Maryland High Court upholds permits to reduce stormwater runoff, protect and restore Chesapeake Bay
BALTIMORE, MD (March 11, 2016) – Maryland’s highest court today issued a ruling upholding Department of the Environment permits that regulate and reduce polluted stormwater runoff in the state’s largest jurisdictions.
The Maryland Court of Appeals opinion finds that the Department’s municipal stormwater permits for Baltimore City and Anne Arundel, Baltimore, Montgomery and Prince George’s counties comply with the federal Clean Water Act. Previous lower court rulings had upheld the legality of these Municipal Separate Storm Sewer System (MS4) permits for other Maryland counties.
The Court of Appeals opinion supports the Department’s approach to reducing polluted stormwater: each jurisdiction is required to treat or reduce 20 percent of its impervious surface area during the course of the permit and take other specified actions. Reducing the amount of hard, impervious surfaces allows the ground to absorb polluted stormwater that would otherwise be channeled into storm drains and, eventually, waterways.
Polluted stormwater runoff is a significant source of the sediment and nutrient pollution that threatens the health of the Chesapeake Bay and its tributaries, and reducing this pollution source is a crucial part of Maryland’s federally approved Bay restoration plan. Stormwater runoff can also carry other pollutants into waterways.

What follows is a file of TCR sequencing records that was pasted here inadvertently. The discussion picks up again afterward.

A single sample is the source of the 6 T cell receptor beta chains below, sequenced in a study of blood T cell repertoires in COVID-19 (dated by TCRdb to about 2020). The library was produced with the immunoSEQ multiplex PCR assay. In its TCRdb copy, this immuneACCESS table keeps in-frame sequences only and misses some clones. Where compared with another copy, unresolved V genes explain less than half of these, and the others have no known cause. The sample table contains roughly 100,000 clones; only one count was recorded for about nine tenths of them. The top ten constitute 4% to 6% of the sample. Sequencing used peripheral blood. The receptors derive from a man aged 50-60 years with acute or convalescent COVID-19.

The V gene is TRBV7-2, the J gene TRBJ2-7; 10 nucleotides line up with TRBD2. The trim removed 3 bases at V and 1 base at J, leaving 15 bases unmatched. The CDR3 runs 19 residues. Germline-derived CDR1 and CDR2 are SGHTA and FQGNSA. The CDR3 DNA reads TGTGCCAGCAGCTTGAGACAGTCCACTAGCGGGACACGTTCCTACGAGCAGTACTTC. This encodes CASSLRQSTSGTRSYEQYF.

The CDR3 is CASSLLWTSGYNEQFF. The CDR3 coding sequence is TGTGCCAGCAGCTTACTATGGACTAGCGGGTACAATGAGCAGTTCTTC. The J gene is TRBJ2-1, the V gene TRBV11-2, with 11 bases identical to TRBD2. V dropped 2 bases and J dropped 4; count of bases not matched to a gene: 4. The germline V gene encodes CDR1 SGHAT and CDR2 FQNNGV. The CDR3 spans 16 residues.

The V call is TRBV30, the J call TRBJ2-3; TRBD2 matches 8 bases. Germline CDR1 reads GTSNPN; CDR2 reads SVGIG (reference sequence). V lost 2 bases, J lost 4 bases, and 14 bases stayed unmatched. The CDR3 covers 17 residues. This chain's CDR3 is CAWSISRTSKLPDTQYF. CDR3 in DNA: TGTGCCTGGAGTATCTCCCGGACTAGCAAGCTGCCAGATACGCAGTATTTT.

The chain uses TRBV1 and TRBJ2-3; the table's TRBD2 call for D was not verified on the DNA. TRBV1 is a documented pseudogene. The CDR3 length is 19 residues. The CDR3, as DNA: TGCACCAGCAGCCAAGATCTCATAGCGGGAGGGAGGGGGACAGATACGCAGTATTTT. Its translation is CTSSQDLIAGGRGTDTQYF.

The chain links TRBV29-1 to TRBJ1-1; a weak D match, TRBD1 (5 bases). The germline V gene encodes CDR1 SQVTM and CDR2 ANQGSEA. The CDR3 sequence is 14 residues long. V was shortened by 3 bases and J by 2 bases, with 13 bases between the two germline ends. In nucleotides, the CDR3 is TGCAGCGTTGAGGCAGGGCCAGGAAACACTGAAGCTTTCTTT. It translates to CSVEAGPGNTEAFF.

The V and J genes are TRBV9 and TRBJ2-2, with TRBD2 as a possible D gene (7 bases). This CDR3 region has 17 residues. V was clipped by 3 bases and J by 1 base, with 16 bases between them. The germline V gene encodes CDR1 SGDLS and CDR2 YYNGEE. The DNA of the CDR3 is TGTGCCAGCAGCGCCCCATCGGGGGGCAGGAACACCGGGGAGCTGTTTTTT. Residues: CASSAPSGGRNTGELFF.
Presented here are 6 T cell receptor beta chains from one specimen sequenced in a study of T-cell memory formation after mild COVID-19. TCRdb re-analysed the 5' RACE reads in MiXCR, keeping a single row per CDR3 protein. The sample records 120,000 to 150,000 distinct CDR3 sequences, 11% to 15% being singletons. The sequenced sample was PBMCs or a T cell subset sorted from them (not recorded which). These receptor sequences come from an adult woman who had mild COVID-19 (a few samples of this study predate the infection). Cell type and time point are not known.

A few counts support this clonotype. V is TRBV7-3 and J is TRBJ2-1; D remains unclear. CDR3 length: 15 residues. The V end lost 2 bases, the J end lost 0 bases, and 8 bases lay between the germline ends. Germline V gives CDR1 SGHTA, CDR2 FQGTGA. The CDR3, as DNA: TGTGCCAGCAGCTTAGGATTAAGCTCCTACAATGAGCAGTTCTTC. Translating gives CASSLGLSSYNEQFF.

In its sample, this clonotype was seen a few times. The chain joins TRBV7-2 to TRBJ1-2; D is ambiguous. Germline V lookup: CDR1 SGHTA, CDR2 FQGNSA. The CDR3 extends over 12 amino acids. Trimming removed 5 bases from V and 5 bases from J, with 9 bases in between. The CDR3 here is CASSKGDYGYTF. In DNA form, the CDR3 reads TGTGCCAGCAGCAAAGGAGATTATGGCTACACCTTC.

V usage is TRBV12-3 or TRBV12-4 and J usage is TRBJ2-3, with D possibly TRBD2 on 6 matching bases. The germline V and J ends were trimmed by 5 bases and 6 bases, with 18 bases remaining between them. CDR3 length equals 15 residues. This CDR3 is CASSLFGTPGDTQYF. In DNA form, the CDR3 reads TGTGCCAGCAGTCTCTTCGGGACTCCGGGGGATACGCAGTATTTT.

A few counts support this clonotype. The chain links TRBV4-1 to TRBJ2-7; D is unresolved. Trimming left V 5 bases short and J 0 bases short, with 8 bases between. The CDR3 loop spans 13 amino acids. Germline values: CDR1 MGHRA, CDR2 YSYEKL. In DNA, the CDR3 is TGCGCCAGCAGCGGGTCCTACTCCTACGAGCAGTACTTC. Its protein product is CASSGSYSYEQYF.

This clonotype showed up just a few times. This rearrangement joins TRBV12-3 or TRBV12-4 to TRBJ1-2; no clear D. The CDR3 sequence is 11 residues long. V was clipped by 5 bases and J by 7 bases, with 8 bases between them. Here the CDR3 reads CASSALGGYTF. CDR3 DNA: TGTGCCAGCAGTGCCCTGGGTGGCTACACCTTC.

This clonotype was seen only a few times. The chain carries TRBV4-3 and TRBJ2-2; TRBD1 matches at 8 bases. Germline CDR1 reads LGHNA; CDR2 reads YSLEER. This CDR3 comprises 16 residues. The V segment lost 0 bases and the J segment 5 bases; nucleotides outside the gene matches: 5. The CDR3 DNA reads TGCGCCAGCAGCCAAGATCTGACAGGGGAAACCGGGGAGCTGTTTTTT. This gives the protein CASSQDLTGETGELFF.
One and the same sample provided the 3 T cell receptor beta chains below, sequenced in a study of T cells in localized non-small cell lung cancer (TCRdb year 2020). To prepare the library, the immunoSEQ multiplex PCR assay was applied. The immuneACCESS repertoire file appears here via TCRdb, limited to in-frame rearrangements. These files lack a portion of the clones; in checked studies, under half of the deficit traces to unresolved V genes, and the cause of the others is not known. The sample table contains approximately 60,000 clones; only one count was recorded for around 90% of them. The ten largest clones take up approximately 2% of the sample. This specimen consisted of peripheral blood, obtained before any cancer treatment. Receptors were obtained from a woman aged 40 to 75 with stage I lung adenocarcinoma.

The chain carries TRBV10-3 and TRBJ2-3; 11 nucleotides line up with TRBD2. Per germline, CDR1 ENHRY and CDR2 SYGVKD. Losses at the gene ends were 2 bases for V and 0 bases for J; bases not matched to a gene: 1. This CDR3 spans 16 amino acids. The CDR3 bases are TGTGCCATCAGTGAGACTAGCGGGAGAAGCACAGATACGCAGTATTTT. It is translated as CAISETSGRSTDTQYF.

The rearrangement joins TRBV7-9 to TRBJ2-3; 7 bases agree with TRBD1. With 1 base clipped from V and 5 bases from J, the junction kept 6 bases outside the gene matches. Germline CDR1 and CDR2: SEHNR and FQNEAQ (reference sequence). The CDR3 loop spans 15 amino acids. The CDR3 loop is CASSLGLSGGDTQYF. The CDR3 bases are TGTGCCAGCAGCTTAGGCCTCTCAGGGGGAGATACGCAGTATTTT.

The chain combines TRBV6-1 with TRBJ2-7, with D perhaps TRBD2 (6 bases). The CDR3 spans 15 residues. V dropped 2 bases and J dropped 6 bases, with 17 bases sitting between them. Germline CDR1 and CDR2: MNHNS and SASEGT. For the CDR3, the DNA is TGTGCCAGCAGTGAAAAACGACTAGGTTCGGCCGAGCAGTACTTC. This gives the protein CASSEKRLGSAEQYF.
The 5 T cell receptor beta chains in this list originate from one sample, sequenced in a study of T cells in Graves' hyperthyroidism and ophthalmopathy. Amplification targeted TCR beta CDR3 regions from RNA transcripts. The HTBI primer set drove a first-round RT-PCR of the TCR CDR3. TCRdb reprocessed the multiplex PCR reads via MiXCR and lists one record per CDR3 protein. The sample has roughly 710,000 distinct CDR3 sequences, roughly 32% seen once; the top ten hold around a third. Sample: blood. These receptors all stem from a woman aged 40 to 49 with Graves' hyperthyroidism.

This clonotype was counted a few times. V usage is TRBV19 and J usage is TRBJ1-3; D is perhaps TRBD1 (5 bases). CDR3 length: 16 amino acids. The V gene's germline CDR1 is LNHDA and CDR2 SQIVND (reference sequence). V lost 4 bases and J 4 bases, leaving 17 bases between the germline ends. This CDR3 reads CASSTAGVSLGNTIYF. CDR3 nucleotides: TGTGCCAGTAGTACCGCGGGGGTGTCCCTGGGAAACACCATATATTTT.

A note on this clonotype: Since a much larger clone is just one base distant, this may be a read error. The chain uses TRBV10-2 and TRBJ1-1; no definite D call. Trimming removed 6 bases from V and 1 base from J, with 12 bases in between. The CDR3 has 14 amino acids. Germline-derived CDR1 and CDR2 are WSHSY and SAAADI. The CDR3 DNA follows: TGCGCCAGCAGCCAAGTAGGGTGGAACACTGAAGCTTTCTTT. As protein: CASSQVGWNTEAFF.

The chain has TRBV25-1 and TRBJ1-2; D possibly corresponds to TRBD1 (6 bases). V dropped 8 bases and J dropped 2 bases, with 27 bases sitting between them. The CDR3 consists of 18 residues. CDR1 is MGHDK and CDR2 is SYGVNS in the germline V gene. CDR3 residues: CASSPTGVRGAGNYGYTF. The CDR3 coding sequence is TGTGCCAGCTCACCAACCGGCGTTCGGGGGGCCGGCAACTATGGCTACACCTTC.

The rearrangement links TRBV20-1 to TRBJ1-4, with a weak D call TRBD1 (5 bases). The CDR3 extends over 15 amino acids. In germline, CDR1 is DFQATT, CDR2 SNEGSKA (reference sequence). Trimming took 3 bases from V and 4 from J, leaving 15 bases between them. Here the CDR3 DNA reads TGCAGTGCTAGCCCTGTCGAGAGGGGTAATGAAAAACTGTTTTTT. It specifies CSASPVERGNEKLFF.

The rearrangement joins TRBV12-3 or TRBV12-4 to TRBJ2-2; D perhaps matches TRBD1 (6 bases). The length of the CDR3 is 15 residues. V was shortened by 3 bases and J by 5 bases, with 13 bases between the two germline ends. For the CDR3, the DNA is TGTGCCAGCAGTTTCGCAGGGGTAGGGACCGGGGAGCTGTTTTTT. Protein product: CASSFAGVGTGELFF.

“The Court of Appeals ruling is a big win for the Chesapeake Bay and local streams and rivers,” Maryland Environment Secretary Ben Grumbles said. “The ruling supports our approach of combining accountability with flexibility to help local governments find practical solutions to reducing polluted stormwater runoff.”
U.S. Environmental Protection Agency’s (EPA) National Pollutant Discharge Elimination System (NPDES) stormwater regulations require large urban jurisdictions to control pollution in stormwater to the “maximum extent practicable.” In Maryland, Baltimore City and Anne Arundel, Baltimore, Carroll, Charles, Frederick, Harford, Howard, Montgomery and Prince George’s counties, along with the Maryland State Highway Administration, are issued individual stormwater permits. Although individual permits are not issued for smaller jurisdictions, these jurisdictions are also required under NPDES regulations to implement measures to reduce polluted stormwater runoff.
Maryland began issuing stormwater permits to the state’s large jurisdictions in 1993, and permits are updated every five years.The most recent updates to the permits for Maryland’s large jurisdictions were issued in 2013 and 2014 following a public participation process.Permit requirements include: implementing comprehensive stormwater management programs for addressing runoff from new and redevelopment projects; restoring urban areas where there is currently little or no stormwater management; and working toward meeting stormwater waste load allocations for local water resources and the Chesapeake Bay. Also included in the permit are conditions that require counties to possess the necessary legal authority to control stormwater discharges, map their storm drain systems, monitor urban runoff and eliminate illicit discharges to storm drain systems.
Additional information on Maryland’s NPDES Municipal Storm Sewer System permits is available on the Department’s website at http://bit.ly/MDMS4permits.
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